Hector Medina, M.S. ‘13, mechanical engineering, and Ph.D. ‘19, mechanical engineering, is one of the dozens of students whom Tull has mentored at UMBC. “I believe her greatest impact at UMBC has been the creation of PROMISE, the way she grew this program, and the legacy that she leaves with PROMISE,” he says. “She constantly stresses the need of having a network of support and how big it is to grow that network. We are all in a similar path even though our stories are not the same.”

PROMISE AGEP has also continued to grow over time, to benefit greater numbers of students in new ways. In 2018, UMBC and other USM institutions received funding from NSF to develop the PROMISE Academy to support faculty diversity in the biomedical sciences specifically.

At the PROMISE Academy Inaugural Leadership Meeting last year, Tull shared, “With so many top programs supporting the success of diverse students and faculty, UMBC has a strong foundation on which to build.” Always looking for ways to expand the impact of her work, she valued the opportunity “to develop, implement, study, evaluate, and disseminate models for faculty diversity that can be replicated and scaled by other institutions nationwide.”

Keith J Bowman, dean of UMBC’s College of Engineering and Information Technology, says of Tull, “There is no one I have known on any university campus who is more relentless in their advocacy for advancing STEM education at the graduate level. It has been a pleasure collaborating with Dr. Tull. I am really looking forward to seeing the next steps in her career along with our friends and colleagues at UC Davis.”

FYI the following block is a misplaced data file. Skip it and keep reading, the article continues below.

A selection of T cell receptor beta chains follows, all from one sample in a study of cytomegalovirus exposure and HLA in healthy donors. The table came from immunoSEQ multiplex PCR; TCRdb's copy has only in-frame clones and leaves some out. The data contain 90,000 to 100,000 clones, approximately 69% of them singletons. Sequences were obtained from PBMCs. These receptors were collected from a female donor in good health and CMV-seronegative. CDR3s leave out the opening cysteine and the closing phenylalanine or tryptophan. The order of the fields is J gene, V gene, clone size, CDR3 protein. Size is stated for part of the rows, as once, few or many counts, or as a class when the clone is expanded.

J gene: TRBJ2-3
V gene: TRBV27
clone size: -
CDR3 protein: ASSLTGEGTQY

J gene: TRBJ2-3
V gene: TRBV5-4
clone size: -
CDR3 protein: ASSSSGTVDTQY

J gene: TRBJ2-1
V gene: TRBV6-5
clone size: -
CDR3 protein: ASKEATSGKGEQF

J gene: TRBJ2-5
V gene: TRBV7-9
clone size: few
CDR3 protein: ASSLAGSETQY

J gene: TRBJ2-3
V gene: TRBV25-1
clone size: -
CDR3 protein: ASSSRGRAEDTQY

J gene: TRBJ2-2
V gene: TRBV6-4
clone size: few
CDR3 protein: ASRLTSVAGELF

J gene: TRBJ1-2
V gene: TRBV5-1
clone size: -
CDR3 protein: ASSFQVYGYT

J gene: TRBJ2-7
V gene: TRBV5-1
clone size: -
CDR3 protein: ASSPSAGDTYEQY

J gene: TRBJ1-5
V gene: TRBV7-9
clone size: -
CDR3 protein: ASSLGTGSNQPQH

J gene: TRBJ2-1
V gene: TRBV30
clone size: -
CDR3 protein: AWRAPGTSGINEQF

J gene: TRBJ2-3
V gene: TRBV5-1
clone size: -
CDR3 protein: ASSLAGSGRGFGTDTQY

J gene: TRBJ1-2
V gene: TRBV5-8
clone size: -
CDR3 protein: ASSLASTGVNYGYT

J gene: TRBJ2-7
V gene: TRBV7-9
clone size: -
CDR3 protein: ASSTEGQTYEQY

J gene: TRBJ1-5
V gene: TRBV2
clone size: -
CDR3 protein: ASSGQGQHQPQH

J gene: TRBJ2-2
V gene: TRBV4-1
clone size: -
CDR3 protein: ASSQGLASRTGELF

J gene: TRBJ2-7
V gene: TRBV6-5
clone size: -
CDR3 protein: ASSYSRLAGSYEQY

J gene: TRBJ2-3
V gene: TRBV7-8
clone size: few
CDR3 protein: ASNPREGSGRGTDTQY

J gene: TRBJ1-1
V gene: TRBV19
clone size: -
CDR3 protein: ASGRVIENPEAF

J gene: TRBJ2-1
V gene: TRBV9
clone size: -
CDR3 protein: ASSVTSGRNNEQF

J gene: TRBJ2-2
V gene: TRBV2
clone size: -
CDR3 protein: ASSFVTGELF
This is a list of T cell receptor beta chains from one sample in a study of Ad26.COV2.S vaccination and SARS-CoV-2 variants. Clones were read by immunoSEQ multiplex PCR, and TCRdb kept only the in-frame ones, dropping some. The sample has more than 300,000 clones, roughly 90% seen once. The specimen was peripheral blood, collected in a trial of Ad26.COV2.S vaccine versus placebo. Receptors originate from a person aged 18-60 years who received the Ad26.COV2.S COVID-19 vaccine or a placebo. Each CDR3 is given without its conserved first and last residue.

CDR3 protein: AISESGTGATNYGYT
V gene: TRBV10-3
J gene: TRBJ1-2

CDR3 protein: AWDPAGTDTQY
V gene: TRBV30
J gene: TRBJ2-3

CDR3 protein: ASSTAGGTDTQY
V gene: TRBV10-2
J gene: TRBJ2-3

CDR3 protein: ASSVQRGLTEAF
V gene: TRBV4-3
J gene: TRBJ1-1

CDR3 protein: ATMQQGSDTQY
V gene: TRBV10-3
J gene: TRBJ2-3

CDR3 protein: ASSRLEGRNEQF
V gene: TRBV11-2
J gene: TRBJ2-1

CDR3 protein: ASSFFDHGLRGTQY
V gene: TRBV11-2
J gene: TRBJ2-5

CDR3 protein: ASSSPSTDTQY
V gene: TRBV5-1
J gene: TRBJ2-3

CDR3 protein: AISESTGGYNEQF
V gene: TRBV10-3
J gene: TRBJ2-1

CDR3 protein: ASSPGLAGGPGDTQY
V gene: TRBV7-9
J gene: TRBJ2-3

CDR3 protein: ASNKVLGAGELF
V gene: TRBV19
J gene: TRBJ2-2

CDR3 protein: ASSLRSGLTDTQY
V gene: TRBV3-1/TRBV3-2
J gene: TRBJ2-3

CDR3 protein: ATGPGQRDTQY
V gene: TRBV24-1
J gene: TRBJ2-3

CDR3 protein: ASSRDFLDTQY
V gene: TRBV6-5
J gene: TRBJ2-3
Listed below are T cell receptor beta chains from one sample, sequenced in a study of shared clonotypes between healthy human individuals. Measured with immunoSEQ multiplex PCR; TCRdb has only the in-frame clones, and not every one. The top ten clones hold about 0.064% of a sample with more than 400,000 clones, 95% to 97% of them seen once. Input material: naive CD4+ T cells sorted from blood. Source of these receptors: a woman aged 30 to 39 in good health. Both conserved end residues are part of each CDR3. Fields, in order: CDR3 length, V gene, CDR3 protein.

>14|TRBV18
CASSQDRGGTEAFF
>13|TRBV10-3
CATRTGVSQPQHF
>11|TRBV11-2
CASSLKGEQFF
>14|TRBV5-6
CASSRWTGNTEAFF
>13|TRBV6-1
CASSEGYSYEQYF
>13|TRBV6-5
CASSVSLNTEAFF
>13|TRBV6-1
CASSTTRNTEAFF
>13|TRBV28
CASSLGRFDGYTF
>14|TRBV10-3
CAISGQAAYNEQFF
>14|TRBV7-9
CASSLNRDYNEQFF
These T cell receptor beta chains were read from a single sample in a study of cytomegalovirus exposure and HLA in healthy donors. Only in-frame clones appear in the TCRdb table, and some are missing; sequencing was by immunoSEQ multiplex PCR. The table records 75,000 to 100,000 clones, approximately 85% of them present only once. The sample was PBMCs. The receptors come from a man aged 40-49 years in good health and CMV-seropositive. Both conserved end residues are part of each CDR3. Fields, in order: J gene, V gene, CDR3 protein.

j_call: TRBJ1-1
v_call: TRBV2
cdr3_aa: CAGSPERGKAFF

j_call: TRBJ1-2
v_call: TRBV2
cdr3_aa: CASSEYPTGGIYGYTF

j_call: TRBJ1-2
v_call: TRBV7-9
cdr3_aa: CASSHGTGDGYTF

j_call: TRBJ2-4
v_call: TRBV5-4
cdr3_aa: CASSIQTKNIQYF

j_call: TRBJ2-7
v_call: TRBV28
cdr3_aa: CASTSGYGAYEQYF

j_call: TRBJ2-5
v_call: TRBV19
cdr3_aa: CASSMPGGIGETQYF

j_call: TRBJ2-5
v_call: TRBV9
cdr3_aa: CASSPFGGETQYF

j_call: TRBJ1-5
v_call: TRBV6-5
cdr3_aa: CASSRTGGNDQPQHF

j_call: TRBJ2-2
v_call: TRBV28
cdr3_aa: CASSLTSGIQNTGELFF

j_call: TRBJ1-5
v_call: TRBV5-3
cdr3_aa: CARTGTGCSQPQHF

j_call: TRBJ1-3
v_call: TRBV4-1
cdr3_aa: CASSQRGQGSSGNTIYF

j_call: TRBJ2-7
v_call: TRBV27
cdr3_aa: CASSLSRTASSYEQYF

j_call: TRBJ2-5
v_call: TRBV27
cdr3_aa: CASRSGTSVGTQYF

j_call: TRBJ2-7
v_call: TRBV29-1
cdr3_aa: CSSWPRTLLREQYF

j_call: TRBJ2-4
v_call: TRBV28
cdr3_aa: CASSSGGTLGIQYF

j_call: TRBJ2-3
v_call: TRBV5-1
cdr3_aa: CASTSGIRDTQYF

Bill LaCourse, dean of the College of Natural and Mathematical Sciences, shares, “Renetta is a tireless advocate for graduate student success overall and STEM students in particular. UMBC’s reputation has been elevated by her writings, influence, and contributions to graduate and postdoctoral education. Most importantly, I and others will miss her positive, can-do attitude, which elevated us all.”

In addition to her work with graduate students, postdocs, and faculty, Tull also helped secure NSF grant funding for LSAMP, which helps prepare undergraduate students for graduate programs in STEM fields. The program focuses on four key areas: engaging students as they transition to the university, reinforcing their math knowledge to improve their math performance, helping them prepare for valuable research experiences, and providing opportunities for them to present their research publicly.

Renetta Tull, right, participating on a panel at UMBC. Photo courtesy of Renetta Tull.

UMBC’s Meyerhoff Scholars Program receives funding from NSF LSAMP grants. NSF also provided $5 million in additional funds in 2016 to expand LSAMP support to strengthen the alliance between universities and develop new programming targeting math performance.

“Renetta embodies the UMBC value of ‘inclusive excellence,’” explains Shawn Bediako, associate professor of psychology, who has often worked with Tull throughout the years. “She has truly put into practice what the principles of inclusion and equity are all about [in her work] to support and encourage students from all walks of life to enter the professoriate.”

“The initiatives she helped to build at UMBC and throughout the University of Maryland System set a high standard for others,” says Anne Brodsky, professor and chair of psychology. “Her efforts will continue to challenge all of us in striving towards these important goals.”

Banner image: Renetta Tull. Photo by Marlayna Demond ’11 for UMBC.